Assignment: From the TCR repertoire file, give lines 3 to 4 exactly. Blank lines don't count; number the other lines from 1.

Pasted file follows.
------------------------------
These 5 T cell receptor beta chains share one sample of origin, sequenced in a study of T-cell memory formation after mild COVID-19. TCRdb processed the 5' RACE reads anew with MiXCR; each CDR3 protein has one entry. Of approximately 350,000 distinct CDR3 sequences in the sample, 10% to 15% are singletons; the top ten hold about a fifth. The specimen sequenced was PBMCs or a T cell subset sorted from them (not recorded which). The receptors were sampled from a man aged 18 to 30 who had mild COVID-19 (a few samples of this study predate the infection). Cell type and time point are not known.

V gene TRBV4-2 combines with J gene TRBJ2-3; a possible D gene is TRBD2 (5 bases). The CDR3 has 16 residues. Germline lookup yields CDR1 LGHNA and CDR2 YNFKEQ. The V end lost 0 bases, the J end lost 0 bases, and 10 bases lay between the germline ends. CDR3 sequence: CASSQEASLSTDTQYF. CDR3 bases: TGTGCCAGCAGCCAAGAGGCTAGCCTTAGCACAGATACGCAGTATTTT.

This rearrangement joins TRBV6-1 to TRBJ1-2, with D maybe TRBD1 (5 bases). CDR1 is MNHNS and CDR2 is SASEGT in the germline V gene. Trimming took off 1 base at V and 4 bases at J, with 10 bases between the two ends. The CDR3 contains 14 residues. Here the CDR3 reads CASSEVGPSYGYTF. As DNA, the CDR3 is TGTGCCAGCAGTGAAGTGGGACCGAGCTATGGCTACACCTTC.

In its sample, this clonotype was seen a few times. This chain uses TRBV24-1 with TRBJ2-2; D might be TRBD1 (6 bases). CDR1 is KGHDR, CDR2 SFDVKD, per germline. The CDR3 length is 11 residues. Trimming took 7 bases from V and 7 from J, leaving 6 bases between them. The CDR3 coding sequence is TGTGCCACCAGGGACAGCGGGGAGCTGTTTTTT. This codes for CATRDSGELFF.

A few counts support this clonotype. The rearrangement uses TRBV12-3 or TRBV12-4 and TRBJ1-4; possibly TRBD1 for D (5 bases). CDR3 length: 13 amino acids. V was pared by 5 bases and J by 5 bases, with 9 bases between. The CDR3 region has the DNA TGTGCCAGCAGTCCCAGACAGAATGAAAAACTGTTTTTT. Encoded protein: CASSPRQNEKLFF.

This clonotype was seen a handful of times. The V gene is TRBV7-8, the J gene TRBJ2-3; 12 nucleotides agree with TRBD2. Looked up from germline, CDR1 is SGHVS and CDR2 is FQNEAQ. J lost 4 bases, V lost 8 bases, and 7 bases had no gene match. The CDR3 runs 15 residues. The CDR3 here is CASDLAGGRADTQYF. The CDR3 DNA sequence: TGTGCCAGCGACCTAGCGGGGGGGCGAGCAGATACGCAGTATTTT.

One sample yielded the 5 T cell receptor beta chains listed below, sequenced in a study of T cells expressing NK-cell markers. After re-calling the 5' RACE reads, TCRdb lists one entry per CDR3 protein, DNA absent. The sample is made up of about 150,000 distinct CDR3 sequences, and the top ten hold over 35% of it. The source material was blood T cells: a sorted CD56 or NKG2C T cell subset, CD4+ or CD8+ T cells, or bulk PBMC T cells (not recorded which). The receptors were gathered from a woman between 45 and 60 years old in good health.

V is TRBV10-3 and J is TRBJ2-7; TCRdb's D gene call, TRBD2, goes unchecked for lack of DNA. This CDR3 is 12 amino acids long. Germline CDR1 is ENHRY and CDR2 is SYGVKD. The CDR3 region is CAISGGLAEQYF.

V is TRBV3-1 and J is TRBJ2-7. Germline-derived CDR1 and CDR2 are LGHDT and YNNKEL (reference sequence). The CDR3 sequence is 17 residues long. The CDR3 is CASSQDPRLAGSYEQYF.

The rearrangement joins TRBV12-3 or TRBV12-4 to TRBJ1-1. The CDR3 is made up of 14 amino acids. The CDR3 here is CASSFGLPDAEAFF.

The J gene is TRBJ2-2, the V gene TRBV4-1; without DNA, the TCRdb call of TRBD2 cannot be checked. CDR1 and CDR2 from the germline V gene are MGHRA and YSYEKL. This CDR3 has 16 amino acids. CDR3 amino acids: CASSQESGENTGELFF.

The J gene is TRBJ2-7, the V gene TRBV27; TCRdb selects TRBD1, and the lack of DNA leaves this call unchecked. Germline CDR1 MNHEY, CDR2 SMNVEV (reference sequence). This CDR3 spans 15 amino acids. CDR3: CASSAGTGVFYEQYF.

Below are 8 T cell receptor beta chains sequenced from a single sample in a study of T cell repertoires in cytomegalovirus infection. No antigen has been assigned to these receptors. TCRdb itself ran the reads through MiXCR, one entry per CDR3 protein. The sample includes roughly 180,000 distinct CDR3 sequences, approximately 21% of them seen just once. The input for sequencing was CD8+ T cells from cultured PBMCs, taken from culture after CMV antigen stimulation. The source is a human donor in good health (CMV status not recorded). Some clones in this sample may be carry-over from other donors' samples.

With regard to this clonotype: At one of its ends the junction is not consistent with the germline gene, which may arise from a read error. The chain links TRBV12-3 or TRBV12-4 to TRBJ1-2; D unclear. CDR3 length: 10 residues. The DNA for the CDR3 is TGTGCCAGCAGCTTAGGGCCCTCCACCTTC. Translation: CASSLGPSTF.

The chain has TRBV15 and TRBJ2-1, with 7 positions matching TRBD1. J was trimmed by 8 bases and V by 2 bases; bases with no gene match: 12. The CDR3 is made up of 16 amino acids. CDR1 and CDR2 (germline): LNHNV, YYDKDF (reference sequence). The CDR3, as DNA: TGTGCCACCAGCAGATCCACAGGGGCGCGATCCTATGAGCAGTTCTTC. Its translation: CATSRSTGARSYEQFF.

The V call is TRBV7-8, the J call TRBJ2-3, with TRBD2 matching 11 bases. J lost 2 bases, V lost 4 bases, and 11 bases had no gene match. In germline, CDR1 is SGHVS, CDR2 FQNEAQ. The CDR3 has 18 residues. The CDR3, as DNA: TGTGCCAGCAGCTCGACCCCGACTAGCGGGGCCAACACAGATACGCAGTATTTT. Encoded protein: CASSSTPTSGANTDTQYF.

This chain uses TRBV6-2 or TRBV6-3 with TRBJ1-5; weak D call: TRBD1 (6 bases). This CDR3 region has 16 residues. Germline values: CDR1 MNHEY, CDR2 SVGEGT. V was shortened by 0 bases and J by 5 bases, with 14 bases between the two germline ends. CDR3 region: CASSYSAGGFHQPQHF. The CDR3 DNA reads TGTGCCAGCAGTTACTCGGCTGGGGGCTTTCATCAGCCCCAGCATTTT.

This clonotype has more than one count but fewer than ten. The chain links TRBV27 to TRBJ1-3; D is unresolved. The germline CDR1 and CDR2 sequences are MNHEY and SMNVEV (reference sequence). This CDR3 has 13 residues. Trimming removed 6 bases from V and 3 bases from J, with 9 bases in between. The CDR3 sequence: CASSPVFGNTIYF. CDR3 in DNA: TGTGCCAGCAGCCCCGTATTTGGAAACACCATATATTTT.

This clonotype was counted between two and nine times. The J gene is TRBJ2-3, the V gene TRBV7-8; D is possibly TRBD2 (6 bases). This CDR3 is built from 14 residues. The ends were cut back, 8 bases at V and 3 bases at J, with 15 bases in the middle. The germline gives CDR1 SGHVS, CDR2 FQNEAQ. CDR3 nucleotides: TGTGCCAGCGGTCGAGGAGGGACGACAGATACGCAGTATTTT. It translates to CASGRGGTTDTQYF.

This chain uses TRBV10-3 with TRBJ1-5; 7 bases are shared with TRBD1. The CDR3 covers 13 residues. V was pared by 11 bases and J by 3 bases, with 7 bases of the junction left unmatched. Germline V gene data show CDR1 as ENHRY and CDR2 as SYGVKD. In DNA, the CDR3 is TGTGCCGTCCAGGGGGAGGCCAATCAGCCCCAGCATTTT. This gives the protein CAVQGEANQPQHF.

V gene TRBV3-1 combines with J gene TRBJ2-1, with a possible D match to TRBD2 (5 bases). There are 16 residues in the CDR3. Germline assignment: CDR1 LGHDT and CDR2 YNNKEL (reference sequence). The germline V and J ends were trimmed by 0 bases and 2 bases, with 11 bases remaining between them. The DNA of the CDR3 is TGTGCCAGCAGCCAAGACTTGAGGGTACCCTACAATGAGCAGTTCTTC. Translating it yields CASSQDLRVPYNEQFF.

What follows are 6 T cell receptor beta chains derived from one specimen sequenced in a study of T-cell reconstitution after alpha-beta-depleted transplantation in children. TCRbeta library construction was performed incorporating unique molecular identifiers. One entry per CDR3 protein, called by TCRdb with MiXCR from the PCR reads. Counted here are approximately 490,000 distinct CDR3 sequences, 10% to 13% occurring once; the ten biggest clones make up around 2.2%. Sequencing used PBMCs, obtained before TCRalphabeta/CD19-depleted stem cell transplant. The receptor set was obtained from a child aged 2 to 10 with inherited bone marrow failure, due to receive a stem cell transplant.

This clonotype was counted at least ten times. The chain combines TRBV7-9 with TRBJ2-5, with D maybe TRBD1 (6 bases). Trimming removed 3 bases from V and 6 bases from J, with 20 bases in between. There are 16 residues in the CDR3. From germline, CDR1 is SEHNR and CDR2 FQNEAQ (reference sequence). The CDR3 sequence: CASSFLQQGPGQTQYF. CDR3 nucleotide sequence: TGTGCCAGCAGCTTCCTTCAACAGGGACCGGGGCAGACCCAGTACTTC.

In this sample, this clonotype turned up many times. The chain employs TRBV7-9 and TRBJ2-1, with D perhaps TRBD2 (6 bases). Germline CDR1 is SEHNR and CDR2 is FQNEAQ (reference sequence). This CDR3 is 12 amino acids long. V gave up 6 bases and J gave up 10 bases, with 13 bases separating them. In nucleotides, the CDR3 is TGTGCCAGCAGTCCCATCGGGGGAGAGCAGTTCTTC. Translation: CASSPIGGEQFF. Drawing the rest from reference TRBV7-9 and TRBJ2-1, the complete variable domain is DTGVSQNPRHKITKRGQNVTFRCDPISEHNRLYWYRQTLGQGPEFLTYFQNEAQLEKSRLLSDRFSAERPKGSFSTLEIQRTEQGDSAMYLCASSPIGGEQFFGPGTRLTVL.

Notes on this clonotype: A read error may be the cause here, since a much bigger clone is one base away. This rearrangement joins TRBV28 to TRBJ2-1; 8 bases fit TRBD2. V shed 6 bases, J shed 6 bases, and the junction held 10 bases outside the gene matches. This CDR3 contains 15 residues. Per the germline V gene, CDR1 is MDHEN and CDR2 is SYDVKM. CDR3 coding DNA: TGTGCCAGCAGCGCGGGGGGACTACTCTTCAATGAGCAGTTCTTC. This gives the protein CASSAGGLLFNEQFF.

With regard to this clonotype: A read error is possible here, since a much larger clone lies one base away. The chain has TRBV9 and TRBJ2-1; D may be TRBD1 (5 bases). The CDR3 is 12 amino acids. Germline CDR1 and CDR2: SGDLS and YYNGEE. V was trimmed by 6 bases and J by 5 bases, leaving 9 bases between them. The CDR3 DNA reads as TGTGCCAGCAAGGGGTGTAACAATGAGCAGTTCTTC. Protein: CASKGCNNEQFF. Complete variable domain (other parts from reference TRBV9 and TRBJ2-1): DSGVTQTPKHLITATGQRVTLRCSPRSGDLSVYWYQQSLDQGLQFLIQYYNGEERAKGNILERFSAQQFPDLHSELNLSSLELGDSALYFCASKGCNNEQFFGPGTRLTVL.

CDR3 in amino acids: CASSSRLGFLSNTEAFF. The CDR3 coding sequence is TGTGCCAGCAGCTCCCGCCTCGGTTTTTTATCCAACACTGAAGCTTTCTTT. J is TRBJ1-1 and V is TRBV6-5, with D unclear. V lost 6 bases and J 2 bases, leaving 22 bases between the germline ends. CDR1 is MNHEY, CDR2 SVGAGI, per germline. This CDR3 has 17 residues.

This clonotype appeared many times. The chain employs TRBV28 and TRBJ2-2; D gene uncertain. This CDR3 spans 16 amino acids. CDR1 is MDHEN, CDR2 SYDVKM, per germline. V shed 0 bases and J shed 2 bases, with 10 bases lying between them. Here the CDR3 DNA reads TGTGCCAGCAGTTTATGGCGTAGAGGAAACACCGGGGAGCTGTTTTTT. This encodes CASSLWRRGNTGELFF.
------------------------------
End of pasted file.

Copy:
This rearrangement joins TRBV6-1 to TRBJ1-2, with D maybe TRBD1 (5 bases). CDR1 is MNHNS and CDR2 is SASEGT in the germline V gene. Trimming took off 1 base at V and 4 bases at J, with 10 bases between the two ends. The CDR3 contains 14 residues. Here the CDR3 reads CASSEVGPSYGYTF. As DNA, the CDR3 is TGTGCCAGCAGTGAAGTGGGACCGAGCTATGGCTACACCTTC.

In its sample, this clonotype was seen a few times. This chain uses TRBV24-1 with TRBJ2-2; D might be TRBD1 (6 bases). CDR1 is KGHDR, CDR2 SFDVKD, per germline. The CDR3 length is 11 residues. Trimming took 7 bases from V and 7 from J, leaving 6 bases between them. The CDR3 coding sequence is TGTGCCACCAGGGACAGCGGGGAGCTGTTTTTT. This codes for CATRDSGELFF.